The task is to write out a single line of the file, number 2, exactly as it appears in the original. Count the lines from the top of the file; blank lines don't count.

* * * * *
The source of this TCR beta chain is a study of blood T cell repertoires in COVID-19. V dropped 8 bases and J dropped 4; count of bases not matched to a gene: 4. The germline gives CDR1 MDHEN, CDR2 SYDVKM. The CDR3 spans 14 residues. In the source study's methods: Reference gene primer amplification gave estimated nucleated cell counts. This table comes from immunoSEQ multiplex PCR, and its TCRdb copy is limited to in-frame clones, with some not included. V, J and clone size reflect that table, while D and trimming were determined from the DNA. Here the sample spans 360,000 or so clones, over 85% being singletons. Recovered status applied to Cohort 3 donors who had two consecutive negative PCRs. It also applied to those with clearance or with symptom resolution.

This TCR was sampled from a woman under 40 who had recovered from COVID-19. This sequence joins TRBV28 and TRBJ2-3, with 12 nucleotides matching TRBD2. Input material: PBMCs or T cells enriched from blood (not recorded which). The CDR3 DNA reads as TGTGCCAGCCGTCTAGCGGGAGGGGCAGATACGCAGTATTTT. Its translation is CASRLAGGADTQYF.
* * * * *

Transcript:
This TCR was sampled from a woman under 40 who had recovered from COVID-19. This sequence joins TRBV28 and TRBJ2-3, with 12 nucleotides matching TRBD2. Input material: PBMCs or T cells enriched from blood (not recorded which). The CDR3 DNA reads as TGTGCCAGCCGTCTAGCGGGAGGGGCAGATACGCAGTATTTT. Its translation is CASRLAGGADTQYF.